How to have one share with 2 different positions


When I buy the same share in different time 8.jan-17.94$ and 10.mar-15.79$. How can I sell only specific share? Because I can sell only together. And shares don’t show separately but like one share? This is really irritating me. Thank you

What do you mean? You can choose how many shares you’re selling but there is no distinction between shares bought on one date and shares bought on another. You have a total number of shares, not two separate lots of shares.

I don’t want sell for this price. I just want sell stock which is 15,79. It’s like one position but I want to have 2 position on the same stock. I hope I explained well. Sorry for my English

Why does it matter which share(s) you sell?

Because of profit. If the share trading at 16.50 I want to sell 15.79 stock and not for 16.86. And it is the same for all shares that I have

But it doesn’t matter! Say you were a book seller and had two identical copies of a book but had bought one for $20 and the other for $25. You wouldn’t treat them differently and if someone wanted to buy one at $28 you wouldn’t worry whether it was a $8 or $3 profit. Essentially you’d average the price to $22.50 and treat it as a $5.50 profit with one book left which you ‘bought’ for $22.50.


All shares from the same company are considered equal. The only difference is you bought it at a different price. Ideally you would buy the share at a price lower than what you value it at. I suggest you watch the 3 investing 101 videos from T212

If we talk about investment not cfd. It makes difference which stock is bought/sold.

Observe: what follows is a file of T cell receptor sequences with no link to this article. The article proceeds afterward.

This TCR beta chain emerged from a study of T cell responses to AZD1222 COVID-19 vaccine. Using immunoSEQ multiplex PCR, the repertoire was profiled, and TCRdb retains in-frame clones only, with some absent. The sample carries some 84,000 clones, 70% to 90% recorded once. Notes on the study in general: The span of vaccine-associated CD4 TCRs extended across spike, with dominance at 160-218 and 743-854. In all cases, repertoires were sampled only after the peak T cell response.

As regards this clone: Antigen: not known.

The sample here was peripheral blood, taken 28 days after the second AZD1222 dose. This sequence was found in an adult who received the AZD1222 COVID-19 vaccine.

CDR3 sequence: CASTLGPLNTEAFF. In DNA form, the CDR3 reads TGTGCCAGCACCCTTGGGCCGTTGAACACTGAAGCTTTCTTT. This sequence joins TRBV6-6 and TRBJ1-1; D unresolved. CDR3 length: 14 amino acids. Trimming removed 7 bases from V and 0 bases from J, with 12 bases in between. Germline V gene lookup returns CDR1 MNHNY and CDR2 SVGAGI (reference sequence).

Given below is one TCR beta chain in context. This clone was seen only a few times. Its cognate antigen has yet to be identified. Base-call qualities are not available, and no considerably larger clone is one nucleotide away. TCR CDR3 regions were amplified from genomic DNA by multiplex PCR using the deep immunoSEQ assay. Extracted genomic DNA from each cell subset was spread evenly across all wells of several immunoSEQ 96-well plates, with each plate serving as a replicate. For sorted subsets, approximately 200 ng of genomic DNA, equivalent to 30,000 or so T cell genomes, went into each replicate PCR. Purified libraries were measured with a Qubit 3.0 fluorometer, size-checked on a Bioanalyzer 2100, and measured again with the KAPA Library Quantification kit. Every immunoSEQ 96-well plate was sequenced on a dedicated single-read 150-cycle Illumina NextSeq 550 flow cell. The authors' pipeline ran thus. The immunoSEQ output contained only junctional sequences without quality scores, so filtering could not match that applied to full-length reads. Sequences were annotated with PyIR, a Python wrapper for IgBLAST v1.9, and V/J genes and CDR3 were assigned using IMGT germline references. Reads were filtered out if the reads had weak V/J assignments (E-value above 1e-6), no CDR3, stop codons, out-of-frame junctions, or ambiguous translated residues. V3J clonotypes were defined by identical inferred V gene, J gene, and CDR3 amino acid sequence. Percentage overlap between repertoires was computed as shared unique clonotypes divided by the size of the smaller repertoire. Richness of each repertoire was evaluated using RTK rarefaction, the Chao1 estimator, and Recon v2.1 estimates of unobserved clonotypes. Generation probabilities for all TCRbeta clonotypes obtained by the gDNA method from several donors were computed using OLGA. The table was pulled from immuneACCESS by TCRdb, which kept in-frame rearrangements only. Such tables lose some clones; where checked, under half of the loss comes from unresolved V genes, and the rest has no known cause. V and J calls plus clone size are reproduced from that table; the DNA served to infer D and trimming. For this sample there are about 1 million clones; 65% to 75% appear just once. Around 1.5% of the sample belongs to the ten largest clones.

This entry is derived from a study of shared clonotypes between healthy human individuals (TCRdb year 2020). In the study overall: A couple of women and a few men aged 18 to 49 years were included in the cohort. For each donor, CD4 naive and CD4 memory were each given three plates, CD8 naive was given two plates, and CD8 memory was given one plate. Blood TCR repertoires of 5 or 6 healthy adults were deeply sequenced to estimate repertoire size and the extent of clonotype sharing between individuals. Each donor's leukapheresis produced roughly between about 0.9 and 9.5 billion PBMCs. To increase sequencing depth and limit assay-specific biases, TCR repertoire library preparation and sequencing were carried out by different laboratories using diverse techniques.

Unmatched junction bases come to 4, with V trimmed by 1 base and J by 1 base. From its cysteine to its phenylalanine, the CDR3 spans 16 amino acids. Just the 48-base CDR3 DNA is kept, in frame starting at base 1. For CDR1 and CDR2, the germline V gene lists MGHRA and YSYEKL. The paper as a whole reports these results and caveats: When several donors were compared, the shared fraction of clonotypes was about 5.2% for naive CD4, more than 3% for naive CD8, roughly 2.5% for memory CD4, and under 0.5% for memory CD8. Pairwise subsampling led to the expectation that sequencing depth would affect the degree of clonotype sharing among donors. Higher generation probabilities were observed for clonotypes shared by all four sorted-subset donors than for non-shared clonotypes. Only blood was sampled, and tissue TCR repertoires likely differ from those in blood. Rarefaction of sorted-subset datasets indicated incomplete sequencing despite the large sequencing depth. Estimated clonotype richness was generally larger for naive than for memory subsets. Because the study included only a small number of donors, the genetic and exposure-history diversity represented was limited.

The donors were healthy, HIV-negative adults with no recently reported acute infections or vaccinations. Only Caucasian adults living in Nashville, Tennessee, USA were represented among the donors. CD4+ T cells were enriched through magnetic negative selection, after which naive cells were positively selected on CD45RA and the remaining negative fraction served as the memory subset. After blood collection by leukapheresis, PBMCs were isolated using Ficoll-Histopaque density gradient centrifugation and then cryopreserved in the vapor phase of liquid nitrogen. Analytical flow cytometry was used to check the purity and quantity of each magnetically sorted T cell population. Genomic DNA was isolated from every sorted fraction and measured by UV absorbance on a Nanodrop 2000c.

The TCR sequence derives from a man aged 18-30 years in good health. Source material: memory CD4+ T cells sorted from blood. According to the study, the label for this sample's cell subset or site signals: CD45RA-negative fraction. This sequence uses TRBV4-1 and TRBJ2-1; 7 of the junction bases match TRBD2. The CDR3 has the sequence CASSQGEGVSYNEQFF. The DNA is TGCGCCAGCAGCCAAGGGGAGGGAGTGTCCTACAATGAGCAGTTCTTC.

In some EU countries for tax purposes they use FIFO , first in first out.

So if you buy stock of MSFT at 135$ on 11 March 2020, and buy one more at 140$ on March 16. When selling for tax purpose you sell the one bought on 11 March as it was bought first, so using FIFO methodology to calculate profits. There is also LIFO, meaning if sold we would sell MSFT from 16th March as last one bought.

T212 uses weighted average, I guess maybe used in UK to calculate tax…

Anyway various EU countries use FIFO tax model.

Granted, there may be tax implications but you’re still not choosing which shares you sold, just treating the sale according to local tax regulations over which you most likely have no control. Even if there was a choice of indicating which shares were sold for tax purposes it wouldn’t affect how things are handled on T212.

That depends on broker really. I am not aware how legacy brokers run their business. But when using Revolut, it uses FIFO system, thus position was calculated as if you sold first purchased stock.

From what I was able to google, it is even normal that stock owner can choose which system is used when selling stocks.

Anyway, i would love to have chance to use FIFO on T212 , when averaging down certain positions. To have accurate position with correlation to tax law.